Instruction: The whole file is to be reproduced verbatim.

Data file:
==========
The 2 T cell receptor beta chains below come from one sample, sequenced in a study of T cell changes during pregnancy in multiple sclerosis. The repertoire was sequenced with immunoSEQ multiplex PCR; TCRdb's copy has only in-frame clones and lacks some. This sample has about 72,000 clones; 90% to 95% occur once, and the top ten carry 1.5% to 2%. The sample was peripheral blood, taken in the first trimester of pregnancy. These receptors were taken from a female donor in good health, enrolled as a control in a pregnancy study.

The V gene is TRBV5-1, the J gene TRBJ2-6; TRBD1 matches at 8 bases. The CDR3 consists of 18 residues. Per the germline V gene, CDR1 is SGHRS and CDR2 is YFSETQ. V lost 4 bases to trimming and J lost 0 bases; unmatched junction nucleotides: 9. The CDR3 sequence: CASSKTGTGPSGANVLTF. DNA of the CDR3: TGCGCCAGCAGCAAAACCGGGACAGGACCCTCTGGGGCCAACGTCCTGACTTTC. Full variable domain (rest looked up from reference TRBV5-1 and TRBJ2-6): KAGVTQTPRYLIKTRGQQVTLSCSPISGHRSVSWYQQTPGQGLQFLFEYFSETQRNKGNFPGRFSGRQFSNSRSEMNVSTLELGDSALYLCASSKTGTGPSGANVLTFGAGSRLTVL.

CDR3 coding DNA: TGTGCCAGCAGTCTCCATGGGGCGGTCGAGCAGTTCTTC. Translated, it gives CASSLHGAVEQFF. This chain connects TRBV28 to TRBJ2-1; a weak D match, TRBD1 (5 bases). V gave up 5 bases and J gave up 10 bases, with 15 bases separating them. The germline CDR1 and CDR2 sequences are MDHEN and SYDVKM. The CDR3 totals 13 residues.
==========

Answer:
The 2 T cell receptor beta chains below come from one sample, sequenced in a study of T cell changes during pregnancy in multiple sclerosis. The repertoire was sequenced with immunoSEQ multiplex PCR; TCRdb's copy has only in-frame clones and lacks some. This sample has about 72,000 clones; 90% to 95% occur once, and the top ten carry 1.5% to 2%. The sample was peripheral blood, taken in the first trimester of pregnancy. These receptors were taken from a female donor in good health, enrolled as a control in a pregnancy study.

The V gene is TRBV5-1, the J gene TRBJ2-6; TRBD1 matches at 8 bases. The CDR3 consists of 18 residues. Per the germline V gene, CDR1 is SGHRS and CDR2 is YFSETQ. V lost 4 bases to trimming and J lost 0 bases; unmatched junction nucleotides: 9. The CDR3 sequence: CASSKTGTGPSGANVLTF. DNA of the CDR3: TGCGCCAGCAGCAAAACCGGGACAGGACCCTCTGGGGCCAACGTCCTGACTTTC. Full variable domain (rest looked up from reference TRBV5-1 and TRBJ2-6): KAGVTQTPRYLIKTRGQQVTLSCSPISGHRSVSWYQQTPGQGLQFLFEYFSETQRNKGNFPGRFSGRQFSNSRSEMNVSTLELGDSALYLCASSKTGTGPSGANVLTFGAGSRLTVL.

CDR3 coding DNA: TGTGCCAGCAGTCTCCATGGGGCGGTCGAGCAGTTCTTC. Translated, it gives CASSLHGAVEQFF. This chain connects TRBV28 to TRBJ2-1; a weak D match, TRBD1 (5 bases). V gave up 5 bases and J gave up 10 bases, with 15 bases separating them. The germline CDR1 and CDR2 sequences are MDHEN and SYDVKM. The CDR3 totals 13 residues.